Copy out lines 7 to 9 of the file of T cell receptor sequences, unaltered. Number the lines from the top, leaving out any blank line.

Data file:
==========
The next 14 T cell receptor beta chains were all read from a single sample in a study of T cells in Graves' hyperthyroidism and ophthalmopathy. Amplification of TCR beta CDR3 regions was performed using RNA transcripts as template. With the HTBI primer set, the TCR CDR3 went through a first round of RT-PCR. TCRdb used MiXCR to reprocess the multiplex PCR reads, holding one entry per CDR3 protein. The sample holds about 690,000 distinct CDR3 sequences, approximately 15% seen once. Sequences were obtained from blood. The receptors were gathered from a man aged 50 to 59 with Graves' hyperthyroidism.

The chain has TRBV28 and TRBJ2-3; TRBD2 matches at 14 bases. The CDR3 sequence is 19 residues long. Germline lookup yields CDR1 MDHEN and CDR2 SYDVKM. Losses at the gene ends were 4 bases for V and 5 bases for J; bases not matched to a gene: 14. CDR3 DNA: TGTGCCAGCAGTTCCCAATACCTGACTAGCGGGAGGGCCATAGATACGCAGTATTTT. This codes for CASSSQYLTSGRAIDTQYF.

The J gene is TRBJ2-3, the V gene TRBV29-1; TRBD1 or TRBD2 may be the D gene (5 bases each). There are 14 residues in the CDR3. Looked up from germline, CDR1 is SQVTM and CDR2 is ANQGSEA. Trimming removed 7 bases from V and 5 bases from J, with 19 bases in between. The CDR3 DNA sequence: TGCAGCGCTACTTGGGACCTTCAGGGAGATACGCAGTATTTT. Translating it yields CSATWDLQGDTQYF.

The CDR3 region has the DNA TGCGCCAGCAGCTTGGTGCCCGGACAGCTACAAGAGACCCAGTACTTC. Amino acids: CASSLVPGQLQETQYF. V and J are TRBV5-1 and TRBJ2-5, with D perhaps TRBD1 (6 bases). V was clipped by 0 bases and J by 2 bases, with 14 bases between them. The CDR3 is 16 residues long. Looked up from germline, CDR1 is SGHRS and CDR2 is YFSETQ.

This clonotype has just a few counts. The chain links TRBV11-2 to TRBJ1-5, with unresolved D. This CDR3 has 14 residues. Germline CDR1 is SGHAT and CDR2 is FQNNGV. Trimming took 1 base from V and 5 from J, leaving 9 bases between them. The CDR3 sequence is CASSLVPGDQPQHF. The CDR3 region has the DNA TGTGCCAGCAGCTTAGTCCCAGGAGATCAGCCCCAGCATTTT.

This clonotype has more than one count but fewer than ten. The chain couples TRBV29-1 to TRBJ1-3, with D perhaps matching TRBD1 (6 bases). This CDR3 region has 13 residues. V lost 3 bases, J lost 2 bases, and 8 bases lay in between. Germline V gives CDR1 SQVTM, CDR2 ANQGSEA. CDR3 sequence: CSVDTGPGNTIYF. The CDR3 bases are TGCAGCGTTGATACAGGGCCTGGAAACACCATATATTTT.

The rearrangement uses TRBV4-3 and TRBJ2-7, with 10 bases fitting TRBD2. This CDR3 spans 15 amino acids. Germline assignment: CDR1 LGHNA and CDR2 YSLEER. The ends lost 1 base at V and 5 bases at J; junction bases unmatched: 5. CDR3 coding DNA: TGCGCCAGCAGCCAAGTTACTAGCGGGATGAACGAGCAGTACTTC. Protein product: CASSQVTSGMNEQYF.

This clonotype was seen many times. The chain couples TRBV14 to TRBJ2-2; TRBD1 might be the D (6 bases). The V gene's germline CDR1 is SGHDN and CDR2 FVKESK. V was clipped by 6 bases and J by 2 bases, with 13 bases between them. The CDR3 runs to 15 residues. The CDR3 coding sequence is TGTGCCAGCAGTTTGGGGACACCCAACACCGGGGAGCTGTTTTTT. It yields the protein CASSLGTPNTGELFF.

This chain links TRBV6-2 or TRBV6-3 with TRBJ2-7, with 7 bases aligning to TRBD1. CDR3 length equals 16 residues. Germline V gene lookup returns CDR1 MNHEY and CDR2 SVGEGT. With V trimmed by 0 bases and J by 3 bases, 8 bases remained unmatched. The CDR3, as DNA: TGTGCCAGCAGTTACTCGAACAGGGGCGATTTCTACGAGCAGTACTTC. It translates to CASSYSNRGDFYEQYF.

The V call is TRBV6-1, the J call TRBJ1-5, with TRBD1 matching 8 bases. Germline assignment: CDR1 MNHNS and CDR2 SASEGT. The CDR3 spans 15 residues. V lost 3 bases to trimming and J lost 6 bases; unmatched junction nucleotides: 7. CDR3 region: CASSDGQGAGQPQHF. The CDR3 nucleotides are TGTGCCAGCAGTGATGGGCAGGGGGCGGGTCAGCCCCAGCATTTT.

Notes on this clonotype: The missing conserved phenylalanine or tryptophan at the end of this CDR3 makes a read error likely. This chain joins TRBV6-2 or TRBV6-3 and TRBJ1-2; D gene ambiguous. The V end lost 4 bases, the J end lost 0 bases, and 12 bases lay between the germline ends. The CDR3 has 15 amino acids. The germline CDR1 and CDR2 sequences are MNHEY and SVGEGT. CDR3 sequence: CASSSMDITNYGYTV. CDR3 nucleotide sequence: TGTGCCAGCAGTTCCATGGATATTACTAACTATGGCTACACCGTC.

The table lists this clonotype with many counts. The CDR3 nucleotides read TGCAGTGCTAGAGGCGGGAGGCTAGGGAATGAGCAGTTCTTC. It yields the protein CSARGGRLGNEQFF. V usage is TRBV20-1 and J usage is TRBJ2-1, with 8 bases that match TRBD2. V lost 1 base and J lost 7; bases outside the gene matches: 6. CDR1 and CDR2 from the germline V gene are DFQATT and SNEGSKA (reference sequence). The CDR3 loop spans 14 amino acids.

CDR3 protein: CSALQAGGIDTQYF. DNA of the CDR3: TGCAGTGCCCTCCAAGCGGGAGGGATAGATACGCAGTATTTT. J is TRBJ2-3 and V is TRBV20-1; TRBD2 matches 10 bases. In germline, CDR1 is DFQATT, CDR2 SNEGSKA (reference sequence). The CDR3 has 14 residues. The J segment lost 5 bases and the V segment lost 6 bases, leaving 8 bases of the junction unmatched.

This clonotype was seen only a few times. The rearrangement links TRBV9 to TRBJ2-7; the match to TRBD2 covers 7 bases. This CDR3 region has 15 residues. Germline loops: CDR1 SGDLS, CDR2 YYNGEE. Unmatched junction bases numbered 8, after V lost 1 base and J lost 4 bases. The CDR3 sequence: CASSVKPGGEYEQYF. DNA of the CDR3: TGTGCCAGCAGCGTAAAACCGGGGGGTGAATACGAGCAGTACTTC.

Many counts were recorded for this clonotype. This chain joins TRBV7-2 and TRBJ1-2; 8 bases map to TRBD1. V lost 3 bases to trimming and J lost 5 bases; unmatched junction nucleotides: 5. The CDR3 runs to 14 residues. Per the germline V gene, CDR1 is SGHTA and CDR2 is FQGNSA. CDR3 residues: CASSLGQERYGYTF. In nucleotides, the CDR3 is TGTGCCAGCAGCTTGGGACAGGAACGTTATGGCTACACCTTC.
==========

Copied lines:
The rearrangement uses TRBV4-3 and TRBJ2-7, with 10 bases fitting TRBD2. This CDR3 spans 15 amino acids. Germline assignment: CDR1 LGHNA and CDR2 YSLEER. The ends lost 1 base at V and 5 bases at J; junction bases unmatched: 5. CDR3 coding DNA: TGCGCCAGCAGCCAAGTTACTAGCGGGATGAACGAGCAGTACTTC. Protein product: CASSQVTSGMNEQYF.

This clonotype was seen many times. The chain couples TRBV14 to TRBJ2-2; TRBD1 might be the D (6 bases). The V gene's germline CDR1 is SGHDN and CDR2 FVKESK. V was clipped by 6 bases and J by 2 bases, with 13 bases between them. The CDR3 runs to 15 residues. The CDR3 coding sequence is TGTGCCAGCAGTTTGGGGACACCCAACACCGGGGAGCTGTTTTTT. It yields the protein CASSLGTPNTGELFF.

This chain links TRBV6-2 or TRBV6-3 with TRBJ2-7, with 7 bases aligning to TRBD1. CDR3 length equals 16 residues. Germline V gene lookup returns CDR1 MNHEY and CDR2 SVGEGT. With V trimmed by 0 bases and J by 3 bases, 8 bases remained unmatched. The CDR3, as DNA: TGTGCCAGCAGTTACTCGAACAGGGGCGATTTCTACGAGCAGTACTTC. It translates to CASSYSNRGDFYEQYF.